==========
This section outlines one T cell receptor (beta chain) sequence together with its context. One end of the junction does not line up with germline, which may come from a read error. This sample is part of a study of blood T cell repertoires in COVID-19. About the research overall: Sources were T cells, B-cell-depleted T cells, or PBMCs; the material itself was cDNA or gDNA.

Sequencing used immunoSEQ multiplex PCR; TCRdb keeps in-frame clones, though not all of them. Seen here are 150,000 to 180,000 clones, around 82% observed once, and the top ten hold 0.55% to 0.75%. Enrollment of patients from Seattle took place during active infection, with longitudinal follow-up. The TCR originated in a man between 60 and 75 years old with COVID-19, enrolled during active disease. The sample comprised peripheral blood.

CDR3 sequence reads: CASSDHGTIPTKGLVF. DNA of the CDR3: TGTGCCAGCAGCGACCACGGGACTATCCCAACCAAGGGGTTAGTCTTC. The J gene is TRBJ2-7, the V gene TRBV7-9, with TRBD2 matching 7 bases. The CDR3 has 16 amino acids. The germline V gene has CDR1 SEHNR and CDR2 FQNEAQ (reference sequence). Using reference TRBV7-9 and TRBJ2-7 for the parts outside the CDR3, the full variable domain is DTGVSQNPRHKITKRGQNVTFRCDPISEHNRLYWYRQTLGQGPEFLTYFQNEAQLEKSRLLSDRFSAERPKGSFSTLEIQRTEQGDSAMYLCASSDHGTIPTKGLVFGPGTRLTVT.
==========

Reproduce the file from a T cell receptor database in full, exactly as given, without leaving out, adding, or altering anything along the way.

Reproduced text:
This section outlines one T cell receptor (beta chain) sequence together with its context. One end of the junction does not line up with germline, which may come from a read error. This sample is part of a study of blood T cell repertoires in COVID-19. About the research overall: Sources were T cells, B-cell-depleted T cells, or PBMCs; the material itself was cDNA or gDNA.

Sequencing used immunoSEQ multiplex PCR; TCRdb keeps in-frame clones, though not all of them. Seen here are 150,000 to 180,000 clones, around 82% observed once, and the top ten hold 0.55% to 0.75%. Enrollment of patients from Seattle took place during active infection, with longitudinal follow-up. The TCR originated in a man between 60 and 75 years old with COVID-19, enrolled during active disease. The sample comprised peripheral blood.

CDR3 sequence reads: CASSDHGTIPTKGLVF. DNA of the CDR3: TGTGCCAGCAGCGACCACGGGACTATCCCAACCAAGGGGTTAGTCTTC. The J gene is TRBJ2-7, the V gene TRBV7-9, with TRBD2 matching 7 bases. The CDR3 has 16 amino acids. The germline V gene has CDR1 SEHNR and CDR2 FQNEAQ (reference sequence). Using reference TRBV7-9 and TRBJ2-7 for the parts outside the CDR3, the full variable domain is DTGVSQNPRHKITKRGQNVTFRCDPISEHNRLYWYRQTLGQGPEFLTYFQNEAQLEKSRLLSDRFSAERPKGSFSTLEIQRTEQGDSAMYLCASSDHGTIPTKGLVFGPGTRLTVT.